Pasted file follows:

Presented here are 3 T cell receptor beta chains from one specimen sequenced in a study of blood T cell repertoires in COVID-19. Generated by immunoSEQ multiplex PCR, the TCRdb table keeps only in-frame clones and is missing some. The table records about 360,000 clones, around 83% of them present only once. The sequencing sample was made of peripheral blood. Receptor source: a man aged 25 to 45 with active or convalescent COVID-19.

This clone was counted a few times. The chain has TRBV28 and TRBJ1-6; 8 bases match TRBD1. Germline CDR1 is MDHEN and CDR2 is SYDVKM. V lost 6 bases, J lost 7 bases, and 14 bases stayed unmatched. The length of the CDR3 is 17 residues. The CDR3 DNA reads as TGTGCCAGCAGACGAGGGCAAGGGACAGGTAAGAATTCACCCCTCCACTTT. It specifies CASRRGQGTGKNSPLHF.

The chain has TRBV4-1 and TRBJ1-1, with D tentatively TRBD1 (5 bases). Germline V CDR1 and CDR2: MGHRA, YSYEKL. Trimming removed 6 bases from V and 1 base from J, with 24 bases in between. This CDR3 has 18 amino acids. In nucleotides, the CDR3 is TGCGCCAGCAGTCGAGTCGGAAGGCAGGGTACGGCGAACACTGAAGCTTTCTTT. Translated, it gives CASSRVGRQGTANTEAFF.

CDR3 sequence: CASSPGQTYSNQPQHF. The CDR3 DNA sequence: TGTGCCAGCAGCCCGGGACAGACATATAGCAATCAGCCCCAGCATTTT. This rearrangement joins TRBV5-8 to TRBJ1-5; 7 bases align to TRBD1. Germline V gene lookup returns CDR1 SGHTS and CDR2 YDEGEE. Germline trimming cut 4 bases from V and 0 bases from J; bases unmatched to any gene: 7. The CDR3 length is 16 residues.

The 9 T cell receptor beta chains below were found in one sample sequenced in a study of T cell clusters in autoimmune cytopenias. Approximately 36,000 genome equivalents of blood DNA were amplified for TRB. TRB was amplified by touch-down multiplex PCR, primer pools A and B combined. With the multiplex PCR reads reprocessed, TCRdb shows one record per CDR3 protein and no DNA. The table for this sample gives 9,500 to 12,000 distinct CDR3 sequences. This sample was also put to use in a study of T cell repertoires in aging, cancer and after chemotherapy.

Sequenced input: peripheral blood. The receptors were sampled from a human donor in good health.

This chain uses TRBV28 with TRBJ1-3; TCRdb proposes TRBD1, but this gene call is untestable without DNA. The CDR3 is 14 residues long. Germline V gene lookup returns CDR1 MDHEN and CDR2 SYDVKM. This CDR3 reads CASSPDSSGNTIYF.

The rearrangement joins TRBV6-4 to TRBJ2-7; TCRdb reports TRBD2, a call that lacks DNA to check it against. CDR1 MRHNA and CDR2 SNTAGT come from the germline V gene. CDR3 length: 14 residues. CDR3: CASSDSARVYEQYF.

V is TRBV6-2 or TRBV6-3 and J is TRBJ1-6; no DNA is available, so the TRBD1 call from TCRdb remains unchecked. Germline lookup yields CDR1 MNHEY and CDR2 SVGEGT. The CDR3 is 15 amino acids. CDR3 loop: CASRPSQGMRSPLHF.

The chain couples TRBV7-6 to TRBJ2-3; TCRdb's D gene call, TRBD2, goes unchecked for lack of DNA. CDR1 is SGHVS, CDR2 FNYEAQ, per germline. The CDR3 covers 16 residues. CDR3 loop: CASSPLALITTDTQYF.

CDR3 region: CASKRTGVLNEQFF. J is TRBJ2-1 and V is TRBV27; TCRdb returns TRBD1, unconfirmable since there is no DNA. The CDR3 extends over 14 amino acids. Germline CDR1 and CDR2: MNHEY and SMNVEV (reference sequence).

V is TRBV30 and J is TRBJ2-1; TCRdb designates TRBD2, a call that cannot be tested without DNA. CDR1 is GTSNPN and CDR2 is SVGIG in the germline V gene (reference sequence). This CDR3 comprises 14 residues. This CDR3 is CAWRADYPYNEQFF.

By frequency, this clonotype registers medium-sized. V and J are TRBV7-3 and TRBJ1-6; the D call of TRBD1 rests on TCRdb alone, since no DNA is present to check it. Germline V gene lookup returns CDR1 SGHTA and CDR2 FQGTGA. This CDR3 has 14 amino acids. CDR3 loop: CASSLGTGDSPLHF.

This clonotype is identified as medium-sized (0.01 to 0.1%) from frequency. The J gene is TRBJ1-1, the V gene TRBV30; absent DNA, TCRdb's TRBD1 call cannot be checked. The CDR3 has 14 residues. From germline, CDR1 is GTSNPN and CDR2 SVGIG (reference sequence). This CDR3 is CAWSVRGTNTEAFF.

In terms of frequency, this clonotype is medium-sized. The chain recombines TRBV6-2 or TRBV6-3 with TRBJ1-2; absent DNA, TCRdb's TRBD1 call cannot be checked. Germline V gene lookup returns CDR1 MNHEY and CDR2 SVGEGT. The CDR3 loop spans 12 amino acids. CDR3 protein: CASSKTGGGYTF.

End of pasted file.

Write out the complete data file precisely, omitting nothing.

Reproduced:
Presented here are 3 T cell receptor beta chains from one specimen sequenced in a study of blood T cell repertoires in COVID-19. Generated by immunoSEQ multiplex PCR, the TCRdb table keeps only in-frame clones and is missing some. The table records about 360,000 clones, around 83% of them present only once. The sequencing sample was made of peripheral blood. Receptor source: a man aged 25 to 45 with active or convalescent COVID-19.

This clone was counted a few times. The chain has TRBV28 and TRBJ1-6; 8 bases match TRBD1. Germline CDR1 is MDHEN and CDR2 is SYDVKM. V lost 6 bases, J lost 7 bases, and 14 bases stayed unmatched. The length of the CDR3 is 17 residues. The CDR3 DNA reads as TGTGCCAGCAGACGAGGGCAAGGGACAGGTAAGAATTCACCCCTCCACTTT. It specifies CASRRGQGTGKNSPLHF.

The chain has TRBV4-1 and TRBJ1-1, with D tentatively TRBD1 (5 bases). Germline V CDR1 and CDR2: MGHRA, YSYEKL. Trimming removed 6 bases from V and 1 base from J, with 24 bases in between. This CDR3 has 18 amino acids. In nucleotides, the CDR3 is TGCGCCAGCAGTCGAGTCGGAAGGCAGGGTACGGCGAACACTGAAGCTTTCTTT. Translated, it gives CASSRVGRQGTANTEAFF.

CDR3 sequence: CASSPGQTYSNQPQHF. The CDR3 DNA sequence: TGTGCCAGCAGCCCGGGACAGACATATAGCAATCAGCCCCAGCATTTT. This rearrangement joins TRBV5-8 to TRBJ1-5; 7 bases align to TRBD1. Germline V gene lookup returns CDR1 SGHTS and CDR2 YDEGEE. Germline trimming cut 4 bases from V and 0 bases from J; bases unmatched to any gene: 7. The CDR3 length is 16 residues.

The 9 T cell receptor beta chains below were found in one sample sequenced in a study of T cell clusters in autoimmune cytopenias. Approximately 36,000 genome equivalents of blood DNA were amplified for TRB. TRB was amplified by touch-down multiplex PCR, primer pools A and B combined. With the multiplex PCR reads reprocessed, TCRdb shows one record per CDR3 protein and no DNA. The table for this sample gives 9,500 to 12,000 distinct CDR3 sequences. This sample was also put to use in a study of T cell repertoires in aging, cancer and after chemotherapy.

Sequenced input: peripheral blood. The receptors were sampled from a human donor in good health.

This chain uses TRBV28 with TRBJ1-3; TCRdb proposes TRBD1, but this gene call is untestable without DNA. The CDR3 is 14 residues long. Germline V gene lookup returns CDR1 MDHEN and CDR2 SYDVKM. This CDR3 reads CASSPDSSGNTIYF.

The rearrangement joins TRBV6-4 to TRBJ2-7; TCRdb reports TRBD2, a call that lacks DNA to check it against. CDR1 MRHNA and CDR2 SNTAGT come from the germline V gene. CDR3 length: 14 residues. CDR3: CASSDSARVYEQYF.

V is TRBV6-2 or TRBV6-3 and J is TRBJ1-6; no DNA is available, so the TRBD1 call from TCRdb remains unchecked. Germline lookup yields CDR1 MNHEY and CDR2 SVGEGT. The CDR3 is 15 amino acids. CDR3 loop: CASRPSQGMRSPLHF.

The chain couples TRBV7-6 to TRBJ2-3; TCRdb's D gene call, TRBD2, goes unchecked for lack of DNA. CDR1 is SGHVS, CDR2 FNYEAQ, per germline. The CDR3 covers 16 residues. CDR3 loop: CASSPLALITTDTQYF.

CDR3 region: CASKRTGVLNEQFF. J is TRBJ2-1 and V is TRBV27; TCRdb returns TRBD1, unconfirmable since there is no DNA. The CDR3 extends over 14 amino acids. Germline CDR1 and CDR2: MNHEY and SMNVEV (reference sequence).

V is TRBV30 and J is TRBJ2-1; TCRdb designates TRBD2, a call that cannot be tested without DNA. CDR1 is GTSNPN and CDR2 is SVGIG in the germline V gene (reference sequence). This CDR3 comprises 14 residues. This CDR3 is CAWRADYPYNEQFF.

By frequency, this clonotype registers medium-sized. V and J are TRBV7-3 and TRBJ1-6; the D call of TRBD1 rests on TCRdb alone, since no DNA is present to check it. Germline V gene lookup returns CDR1 SGHTA and CDR2 FQGTGA. This CDR3 has 14 amino acids. CDR3 loop: CASSLGTGDSPLHF.

This clonotype is identified as medium-sized (0.01 to 0.1%) from frequency. The J gene is TRBJ1-1, the V gene TRBV30; absent DNA, TCRdb's TRBD1 call cannot be checked. The CDR3 has 14 residues. From germline, CDR1 is GTSNPN and CDR2 SVGIG (reference sequence). This CDR3 is CAWSVRGTNTEAFF.

In terms of frequency, this clonotype is medium-sized. The chain recombines TRBV6-2 or TRBV6-3 with TRBJ1-2; absent DNA, TCRdb's TRBD1 call cannot be checked. Germline V gene lookup returns CDR1 MNHEY and CDR2 SVGEGT. The CDR3 loop spans 12 amino acids. CDR3 protein: CASSKTGGGYTF.